Most Opposition Members had expected and, indeed, hoped that we would debate not only the order, but the specific duties as well. The specific duties are clearly set out in the evidence that the Equality and Human Rights

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Commission gave in response to the Government’s consultation. Their primary role is to support the implementation of the general duty that we are discussing—to guide bodies on how to comply with the general duty—and ultimately to further the aims of the general duty by advancing equality to further the public good. Conversely, failure to implement the specific duties should clearly indicate the probability of non-compliance with the general duty. 

Some organisations are missing, and my right hon. Friend the Member for Tottenham has mentioned some. The Chancellor told us earlier today that the Office for Budget Responsibility is now a legal entity. It seems to me that there can be no doubt that it is a public body, and one would expect it to be listed in the order even if, as the Minister has said, the GP commissioning consortia quite reasonably cannot be included until they exist formally in law. 

We need to name bodies to ensure that they have the equality responsibilities under the legislation. As my hon. Friend the Member for Walsall South pointed out, the case of YL decided that a body that most people thought was providing public services—a care home, providing care to an elderly person with dementia, and organised and largely paid for by Birmingham city council—was not providing a public function. It is therefore important that we have real clarity about which bodies are included.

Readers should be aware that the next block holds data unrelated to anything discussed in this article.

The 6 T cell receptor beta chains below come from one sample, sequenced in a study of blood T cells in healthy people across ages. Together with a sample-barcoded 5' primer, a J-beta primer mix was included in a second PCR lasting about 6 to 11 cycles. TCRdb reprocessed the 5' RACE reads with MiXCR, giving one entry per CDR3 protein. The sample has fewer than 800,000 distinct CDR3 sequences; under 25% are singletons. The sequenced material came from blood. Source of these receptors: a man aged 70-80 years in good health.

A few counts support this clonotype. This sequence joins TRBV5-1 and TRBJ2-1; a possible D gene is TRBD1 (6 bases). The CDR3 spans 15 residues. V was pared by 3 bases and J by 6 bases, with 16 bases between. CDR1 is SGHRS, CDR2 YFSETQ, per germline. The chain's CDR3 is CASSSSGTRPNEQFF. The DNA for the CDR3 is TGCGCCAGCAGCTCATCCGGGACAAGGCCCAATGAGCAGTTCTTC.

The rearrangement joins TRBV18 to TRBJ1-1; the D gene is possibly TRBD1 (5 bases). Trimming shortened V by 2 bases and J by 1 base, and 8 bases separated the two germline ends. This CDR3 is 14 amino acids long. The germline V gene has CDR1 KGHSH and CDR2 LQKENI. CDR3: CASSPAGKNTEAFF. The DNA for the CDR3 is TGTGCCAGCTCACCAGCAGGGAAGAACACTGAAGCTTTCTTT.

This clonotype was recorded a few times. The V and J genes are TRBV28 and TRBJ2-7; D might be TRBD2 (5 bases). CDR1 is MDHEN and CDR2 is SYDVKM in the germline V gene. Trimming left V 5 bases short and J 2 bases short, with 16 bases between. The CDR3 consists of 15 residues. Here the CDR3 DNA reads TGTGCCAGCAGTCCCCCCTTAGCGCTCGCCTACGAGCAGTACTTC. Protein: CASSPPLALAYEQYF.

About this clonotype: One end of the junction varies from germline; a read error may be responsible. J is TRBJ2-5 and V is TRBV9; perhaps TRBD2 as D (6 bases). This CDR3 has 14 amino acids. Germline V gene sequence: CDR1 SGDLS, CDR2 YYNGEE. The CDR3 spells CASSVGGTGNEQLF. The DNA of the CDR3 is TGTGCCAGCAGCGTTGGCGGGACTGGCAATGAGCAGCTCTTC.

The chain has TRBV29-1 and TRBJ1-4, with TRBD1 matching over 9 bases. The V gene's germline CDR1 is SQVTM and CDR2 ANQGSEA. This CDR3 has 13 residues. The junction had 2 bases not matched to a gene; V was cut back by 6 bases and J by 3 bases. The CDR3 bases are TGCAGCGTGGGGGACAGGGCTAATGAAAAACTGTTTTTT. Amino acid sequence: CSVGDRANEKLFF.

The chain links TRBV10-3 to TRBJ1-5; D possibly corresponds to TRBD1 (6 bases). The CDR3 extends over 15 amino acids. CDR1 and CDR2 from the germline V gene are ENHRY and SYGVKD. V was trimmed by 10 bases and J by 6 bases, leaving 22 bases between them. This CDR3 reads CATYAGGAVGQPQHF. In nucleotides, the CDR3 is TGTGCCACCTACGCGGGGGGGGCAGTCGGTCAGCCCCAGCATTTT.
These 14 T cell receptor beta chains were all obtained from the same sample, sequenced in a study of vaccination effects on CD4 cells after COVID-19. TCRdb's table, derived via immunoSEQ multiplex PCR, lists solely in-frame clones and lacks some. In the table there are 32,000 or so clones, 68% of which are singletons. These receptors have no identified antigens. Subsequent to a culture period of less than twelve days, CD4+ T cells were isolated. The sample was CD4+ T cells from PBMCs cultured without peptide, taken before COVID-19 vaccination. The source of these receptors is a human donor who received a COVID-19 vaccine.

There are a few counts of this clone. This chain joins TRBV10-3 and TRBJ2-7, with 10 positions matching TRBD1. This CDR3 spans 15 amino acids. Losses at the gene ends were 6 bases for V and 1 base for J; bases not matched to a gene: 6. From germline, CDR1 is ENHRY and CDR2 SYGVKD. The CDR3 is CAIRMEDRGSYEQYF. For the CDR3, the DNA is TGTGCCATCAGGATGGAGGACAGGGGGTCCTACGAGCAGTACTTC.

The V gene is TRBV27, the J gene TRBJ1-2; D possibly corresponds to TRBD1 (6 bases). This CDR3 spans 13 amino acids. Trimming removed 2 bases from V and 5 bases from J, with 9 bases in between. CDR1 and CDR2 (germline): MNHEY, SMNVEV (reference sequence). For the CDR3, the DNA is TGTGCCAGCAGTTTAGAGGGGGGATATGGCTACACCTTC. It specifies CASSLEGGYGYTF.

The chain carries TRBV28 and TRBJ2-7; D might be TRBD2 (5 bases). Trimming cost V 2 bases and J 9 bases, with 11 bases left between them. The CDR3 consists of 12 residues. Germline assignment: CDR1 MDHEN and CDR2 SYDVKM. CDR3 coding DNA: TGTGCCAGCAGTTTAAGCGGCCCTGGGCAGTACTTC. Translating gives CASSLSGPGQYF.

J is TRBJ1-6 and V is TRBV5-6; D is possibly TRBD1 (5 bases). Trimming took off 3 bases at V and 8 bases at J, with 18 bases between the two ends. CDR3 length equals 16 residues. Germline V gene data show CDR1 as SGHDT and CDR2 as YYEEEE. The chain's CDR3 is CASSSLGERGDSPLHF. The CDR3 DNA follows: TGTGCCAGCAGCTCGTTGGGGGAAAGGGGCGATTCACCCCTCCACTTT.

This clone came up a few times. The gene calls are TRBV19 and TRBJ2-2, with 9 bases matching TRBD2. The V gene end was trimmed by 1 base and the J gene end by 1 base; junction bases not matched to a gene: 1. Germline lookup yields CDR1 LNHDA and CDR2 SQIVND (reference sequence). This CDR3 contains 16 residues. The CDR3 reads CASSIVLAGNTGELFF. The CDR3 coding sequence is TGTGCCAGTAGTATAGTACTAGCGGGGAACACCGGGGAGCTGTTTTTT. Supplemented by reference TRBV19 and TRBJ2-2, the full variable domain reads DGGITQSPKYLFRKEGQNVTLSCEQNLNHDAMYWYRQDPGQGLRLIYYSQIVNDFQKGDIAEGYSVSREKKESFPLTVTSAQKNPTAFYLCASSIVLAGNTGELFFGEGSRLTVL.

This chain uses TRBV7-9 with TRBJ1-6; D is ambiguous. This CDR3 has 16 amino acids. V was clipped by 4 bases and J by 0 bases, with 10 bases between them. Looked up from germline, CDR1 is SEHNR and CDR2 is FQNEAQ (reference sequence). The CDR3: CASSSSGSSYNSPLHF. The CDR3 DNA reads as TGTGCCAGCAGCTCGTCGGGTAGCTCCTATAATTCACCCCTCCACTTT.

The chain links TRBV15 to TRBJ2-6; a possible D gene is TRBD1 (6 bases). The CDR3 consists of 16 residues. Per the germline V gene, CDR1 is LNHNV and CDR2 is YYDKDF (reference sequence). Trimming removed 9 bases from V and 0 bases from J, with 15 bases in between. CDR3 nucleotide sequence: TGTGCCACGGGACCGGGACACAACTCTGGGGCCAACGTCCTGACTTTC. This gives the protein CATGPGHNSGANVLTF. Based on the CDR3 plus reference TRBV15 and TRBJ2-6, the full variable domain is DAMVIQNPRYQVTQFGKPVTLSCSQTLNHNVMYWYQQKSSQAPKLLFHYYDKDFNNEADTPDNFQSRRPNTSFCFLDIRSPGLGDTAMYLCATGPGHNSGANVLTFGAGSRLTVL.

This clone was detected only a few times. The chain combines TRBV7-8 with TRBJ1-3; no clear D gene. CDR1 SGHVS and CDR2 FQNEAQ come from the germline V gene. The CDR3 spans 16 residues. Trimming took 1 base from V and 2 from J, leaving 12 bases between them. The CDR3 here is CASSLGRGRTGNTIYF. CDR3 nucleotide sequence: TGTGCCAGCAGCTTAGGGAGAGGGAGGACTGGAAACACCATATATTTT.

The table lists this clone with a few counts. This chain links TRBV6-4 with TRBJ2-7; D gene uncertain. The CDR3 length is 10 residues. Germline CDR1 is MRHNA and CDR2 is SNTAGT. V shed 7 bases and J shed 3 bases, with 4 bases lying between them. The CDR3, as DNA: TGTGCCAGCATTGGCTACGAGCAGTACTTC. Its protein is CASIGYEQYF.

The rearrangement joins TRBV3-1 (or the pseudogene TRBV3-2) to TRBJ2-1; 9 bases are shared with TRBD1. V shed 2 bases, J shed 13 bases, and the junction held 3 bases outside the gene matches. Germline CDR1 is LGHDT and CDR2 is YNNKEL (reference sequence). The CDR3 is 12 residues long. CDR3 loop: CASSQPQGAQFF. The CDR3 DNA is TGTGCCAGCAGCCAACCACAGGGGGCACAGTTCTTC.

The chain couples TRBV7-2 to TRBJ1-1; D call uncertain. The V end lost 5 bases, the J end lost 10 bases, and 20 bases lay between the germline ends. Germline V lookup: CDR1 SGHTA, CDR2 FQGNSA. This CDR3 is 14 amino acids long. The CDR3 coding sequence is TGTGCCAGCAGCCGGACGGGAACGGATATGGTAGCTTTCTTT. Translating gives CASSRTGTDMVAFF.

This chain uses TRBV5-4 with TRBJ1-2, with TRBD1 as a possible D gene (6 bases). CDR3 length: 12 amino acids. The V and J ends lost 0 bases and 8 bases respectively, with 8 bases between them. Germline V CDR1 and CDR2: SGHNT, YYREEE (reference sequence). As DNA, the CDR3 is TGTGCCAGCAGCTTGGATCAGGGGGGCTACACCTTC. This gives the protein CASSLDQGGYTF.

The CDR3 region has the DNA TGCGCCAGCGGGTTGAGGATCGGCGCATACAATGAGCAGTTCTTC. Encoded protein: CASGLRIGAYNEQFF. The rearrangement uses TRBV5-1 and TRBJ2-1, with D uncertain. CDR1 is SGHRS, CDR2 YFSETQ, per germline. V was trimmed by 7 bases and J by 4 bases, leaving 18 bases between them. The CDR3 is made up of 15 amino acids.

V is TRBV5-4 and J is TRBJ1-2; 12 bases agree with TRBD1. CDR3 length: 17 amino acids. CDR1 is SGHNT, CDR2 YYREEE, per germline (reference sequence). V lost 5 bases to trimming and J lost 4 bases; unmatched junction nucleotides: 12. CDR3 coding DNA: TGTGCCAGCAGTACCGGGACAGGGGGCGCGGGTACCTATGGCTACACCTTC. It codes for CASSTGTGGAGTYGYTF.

Mr Lammy:  The Minister did not suggest any urgency, so given that we do not have the criteria for the organisations left out, does my hon. Friend not think that the order should have been suspended and brought back on another occasion, when we would have the information before us and could debate it properly? It is not appropriate for the Minister to say that she will reply to the Committee subsequently by letter when we do not know which criteria stand against which organisation. I cannot understand why, for example, the Criminal Cases Review Commission is not subject to the public equality duty. 

Fiona Mactaggart:  My right hon. Friend makes a reasonable point, but I will resist his suggestion because the legislation comes into force on 5 April—we are already in the last-chance saloon—and it would be quite improper not to have a list such as that in the order. Even if the list is flawed—I am prepared to accept that suggestion—we still need a list. It would be wrong not to agree to the proposal.